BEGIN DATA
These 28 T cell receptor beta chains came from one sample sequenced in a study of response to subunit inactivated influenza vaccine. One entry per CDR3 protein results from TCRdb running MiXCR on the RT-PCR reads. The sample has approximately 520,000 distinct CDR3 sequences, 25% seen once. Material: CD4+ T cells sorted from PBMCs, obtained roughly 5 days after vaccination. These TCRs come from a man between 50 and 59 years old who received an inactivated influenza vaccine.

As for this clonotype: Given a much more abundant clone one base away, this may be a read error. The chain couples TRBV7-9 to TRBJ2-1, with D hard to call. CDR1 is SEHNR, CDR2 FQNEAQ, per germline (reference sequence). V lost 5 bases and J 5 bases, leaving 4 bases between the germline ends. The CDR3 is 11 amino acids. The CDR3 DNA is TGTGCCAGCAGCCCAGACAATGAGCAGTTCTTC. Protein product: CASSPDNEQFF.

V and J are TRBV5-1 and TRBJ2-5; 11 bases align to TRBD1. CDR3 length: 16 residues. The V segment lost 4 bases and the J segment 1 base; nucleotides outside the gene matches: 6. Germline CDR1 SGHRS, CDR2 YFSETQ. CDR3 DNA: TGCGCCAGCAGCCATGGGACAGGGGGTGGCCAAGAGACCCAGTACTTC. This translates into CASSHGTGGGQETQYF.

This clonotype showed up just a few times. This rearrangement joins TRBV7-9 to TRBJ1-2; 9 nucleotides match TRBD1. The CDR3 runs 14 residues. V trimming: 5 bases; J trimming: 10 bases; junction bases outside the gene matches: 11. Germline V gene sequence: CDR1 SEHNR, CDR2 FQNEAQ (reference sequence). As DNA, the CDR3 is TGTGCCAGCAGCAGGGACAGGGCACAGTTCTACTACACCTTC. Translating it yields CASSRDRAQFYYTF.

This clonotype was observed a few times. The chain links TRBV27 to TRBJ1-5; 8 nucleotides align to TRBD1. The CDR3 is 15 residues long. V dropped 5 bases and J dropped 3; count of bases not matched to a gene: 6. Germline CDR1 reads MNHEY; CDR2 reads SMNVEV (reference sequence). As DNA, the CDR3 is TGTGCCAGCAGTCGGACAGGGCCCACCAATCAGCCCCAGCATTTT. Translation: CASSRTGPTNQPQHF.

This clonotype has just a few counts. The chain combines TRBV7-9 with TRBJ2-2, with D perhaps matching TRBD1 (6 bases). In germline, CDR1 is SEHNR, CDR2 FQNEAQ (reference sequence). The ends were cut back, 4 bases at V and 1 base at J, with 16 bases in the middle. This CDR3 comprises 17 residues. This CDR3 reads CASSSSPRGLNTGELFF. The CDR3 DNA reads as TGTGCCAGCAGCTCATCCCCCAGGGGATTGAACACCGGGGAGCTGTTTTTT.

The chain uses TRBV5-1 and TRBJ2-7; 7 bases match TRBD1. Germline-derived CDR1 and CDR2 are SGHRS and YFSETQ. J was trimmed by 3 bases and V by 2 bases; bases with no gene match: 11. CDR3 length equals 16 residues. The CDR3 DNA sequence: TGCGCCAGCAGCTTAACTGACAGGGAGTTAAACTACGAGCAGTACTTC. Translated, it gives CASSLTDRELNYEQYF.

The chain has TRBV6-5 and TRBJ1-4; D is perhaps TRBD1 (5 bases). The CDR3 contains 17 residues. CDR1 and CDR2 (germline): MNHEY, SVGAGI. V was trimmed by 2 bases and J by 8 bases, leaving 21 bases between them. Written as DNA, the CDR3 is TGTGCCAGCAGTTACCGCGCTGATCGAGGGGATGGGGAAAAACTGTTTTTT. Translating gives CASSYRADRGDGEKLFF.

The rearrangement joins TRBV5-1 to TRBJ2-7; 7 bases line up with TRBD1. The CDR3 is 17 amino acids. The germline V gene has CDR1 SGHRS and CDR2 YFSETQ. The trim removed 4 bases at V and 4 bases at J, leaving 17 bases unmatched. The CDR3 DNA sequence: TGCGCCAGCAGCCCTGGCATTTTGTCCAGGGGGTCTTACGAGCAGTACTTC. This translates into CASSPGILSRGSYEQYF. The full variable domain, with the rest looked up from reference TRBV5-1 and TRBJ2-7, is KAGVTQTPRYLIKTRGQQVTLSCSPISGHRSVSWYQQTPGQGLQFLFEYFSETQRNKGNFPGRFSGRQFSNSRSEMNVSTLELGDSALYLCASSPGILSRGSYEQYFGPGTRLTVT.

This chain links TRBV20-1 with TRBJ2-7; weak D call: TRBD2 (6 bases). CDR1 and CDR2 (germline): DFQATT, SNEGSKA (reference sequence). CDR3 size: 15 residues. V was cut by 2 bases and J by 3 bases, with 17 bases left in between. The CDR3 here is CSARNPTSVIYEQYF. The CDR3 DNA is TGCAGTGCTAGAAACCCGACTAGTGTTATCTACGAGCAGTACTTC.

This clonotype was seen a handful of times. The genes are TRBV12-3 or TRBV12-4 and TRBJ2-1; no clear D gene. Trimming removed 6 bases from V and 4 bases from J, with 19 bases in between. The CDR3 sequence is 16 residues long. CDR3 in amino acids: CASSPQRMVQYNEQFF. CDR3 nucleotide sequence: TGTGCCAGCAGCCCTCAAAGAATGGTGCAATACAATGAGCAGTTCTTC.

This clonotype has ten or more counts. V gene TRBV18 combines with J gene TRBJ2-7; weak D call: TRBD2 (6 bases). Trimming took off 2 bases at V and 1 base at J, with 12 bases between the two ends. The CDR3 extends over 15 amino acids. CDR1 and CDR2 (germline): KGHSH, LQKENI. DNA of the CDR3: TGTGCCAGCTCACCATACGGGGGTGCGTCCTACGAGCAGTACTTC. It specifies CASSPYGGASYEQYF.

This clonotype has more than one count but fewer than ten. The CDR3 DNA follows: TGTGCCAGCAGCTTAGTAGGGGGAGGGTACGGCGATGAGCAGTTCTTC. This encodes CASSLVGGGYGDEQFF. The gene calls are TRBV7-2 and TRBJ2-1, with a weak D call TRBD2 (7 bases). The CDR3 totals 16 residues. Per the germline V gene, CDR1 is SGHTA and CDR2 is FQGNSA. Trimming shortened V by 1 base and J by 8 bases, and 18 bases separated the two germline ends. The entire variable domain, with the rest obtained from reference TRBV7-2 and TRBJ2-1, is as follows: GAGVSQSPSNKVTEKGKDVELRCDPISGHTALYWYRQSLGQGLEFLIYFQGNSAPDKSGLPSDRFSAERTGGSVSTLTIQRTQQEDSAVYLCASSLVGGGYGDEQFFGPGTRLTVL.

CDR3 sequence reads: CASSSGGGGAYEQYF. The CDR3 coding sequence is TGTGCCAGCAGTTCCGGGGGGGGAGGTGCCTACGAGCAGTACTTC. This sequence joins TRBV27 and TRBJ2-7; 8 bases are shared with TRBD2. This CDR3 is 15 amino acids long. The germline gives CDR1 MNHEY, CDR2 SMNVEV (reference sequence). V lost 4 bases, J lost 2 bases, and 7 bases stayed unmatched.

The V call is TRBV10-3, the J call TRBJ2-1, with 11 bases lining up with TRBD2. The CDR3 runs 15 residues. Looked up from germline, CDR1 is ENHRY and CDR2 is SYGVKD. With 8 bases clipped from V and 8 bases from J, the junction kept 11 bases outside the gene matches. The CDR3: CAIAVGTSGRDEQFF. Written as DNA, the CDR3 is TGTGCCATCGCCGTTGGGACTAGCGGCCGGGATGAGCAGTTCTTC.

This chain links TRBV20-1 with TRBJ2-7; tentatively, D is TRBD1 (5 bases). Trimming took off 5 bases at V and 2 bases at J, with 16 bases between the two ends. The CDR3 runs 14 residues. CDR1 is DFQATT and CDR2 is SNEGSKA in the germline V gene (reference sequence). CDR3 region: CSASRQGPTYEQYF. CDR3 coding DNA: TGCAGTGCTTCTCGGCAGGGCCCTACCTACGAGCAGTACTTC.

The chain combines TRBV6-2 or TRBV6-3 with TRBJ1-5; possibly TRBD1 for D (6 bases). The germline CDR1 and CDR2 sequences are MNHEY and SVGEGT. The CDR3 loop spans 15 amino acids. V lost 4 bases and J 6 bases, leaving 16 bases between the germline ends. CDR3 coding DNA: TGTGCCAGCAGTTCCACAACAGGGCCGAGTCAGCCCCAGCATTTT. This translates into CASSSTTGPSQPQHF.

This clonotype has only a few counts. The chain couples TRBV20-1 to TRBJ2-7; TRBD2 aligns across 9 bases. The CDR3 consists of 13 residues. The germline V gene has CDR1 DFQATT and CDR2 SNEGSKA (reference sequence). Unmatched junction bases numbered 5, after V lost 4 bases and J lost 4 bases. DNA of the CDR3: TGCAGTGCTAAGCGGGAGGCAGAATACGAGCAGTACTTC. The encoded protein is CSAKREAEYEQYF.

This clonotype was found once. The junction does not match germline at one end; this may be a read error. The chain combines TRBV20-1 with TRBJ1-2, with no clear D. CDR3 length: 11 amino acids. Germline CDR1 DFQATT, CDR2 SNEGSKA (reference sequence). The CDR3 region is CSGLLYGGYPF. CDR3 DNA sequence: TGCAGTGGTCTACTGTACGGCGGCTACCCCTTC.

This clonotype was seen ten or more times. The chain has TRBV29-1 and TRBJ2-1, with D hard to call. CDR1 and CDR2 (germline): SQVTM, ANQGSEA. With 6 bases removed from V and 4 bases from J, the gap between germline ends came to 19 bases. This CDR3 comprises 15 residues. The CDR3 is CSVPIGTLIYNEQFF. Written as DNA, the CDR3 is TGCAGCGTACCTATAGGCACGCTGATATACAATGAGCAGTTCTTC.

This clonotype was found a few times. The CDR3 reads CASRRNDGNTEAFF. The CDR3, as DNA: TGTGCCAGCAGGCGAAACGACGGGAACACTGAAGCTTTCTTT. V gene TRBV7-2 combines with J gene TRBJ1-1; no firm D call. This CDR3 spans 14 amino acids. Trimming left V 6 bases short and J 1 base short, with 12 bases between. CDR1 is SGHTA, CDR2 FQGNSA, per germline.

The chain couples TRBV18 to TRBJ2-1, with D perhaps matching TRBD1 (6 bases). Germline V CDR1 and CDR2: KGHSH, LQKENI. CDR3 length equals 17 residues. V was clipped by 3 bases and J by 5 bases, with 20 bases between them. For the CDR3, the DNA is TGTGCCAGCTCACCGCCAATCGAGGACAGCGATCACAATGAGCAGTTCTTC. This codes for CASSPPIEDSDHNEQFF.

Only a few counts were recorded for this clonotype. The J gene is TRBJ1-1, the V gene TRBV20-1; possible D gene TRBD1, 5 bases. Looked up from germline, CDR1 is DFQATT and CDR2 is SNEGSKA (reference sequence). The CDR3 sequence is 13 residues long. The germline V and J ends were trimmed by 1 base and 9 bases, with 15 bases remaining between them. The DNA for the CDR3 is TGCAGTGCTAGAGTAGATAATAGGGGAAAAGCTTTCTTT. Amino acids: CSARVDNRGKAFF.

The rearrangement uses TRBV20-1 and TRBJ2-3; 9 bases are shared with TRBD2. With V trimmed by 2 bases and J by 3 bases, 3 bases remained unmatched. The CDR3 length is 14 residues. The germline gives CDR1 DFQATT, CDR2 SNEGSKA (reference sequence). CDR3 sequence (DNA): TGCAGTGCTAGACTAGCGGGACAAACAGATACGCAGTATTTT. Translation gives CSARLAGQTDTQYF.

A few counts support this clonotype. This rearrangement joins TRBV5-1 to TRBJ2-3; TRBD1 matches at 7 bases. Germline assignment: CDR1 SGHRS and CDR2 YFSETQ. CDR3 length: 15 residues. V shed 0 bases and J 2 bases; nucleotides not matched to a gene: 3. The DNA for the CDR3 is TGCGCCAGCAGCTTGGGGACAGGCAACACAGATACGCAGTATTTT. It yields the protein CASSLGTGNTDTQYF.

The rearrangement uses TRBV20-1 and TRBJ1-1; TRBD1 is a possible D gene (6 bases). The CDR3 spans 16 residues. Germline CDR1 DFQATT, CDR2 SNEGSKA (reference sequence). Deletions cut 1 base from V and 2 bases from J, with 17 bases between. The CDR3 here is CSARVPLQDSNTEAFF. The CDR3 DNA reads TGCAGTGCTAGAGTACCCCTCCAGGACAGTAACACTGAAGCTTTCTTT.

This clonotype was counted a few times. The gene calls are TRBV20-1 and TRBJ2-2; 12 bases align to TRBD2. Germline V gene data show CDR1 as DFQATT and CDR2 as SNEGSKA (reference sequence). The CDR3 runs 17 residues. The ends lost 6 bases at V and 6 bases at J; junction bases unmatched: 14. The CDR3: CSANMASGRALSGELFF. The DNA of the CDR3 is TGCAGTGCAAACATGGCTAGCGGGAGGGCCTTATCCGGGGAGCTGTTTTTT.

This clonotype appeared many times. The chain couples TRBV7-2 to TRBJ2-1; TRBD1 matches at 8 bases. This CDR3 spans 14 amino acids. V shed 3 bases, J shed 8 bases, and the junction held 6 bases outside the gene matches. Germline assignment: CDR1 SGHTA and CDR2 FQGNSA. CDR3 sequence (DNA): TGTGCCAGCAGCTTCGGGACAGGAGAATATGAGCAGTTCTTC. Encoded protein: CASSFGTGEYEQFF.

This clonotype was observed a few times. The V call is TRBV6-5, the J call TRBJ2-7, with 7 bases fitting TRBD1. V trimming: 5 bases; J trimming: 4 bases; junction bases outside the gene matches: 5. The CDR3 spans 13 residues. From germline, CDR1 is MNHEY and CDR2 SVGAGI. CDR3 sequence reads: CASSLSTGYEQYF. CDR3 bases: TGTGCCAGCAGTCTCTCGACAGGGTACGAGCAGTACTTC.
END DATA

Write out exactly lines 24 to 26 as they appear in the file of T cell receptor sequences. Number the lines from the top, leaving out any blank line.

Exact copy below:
The rearrangement uses TRBV20-1 and TRBJ2-3; 9 bases are shared with TRBD2. With V trimmed by 2 bases and J by 3 bases, 3 bases remained unmatched. The CDR3 length is 14 residues. The germline gives CDR1 DFQATT, CDR2 SNEGSKA (reference sequence). CDR3 sequence (DNA): TGCAGTGCTAGACTAGCGGGACAAACAGATACGCAGTATTTT. Translation gives CSARLAGQTDTQYF.

A few counts support this clonotype. This rearrangement joins TRBV5-1 to TRBJ2-3; TRBD1 matches at 7 bases. Germline assignment: CDR1 SGHRS and CDR2 YFSETQ. CDR3 length: 15 residues. V shed 0 bases and J 2 bases; nucleotides not matched to a gene: 3. The DNA for the CDR3 is TGCGCCAGCAGCTTGGGGACAGGCAACACAGATACGCAGTATTTT. It yields the protein CASSLGTGNTDTQYF.

The rearrangement uses TRBV20-1 and TRBJ1-1; TRBD1 is a possible D gene (6 bases). The CDR3 spans 16 residues. Germline CDR1 DFQATT, CDR2 SNEGSKA (reference sequence). Deletions cut 1 base from V and 2 bases from J, with 17 bases between. The CDR3 here is CSARVPLQDSNTEAFF. The CDR3 DNA reads TGCAGTGCTAGAGTACCCCTCCAGGACAGTAACACTGAAGCTTTCTTT.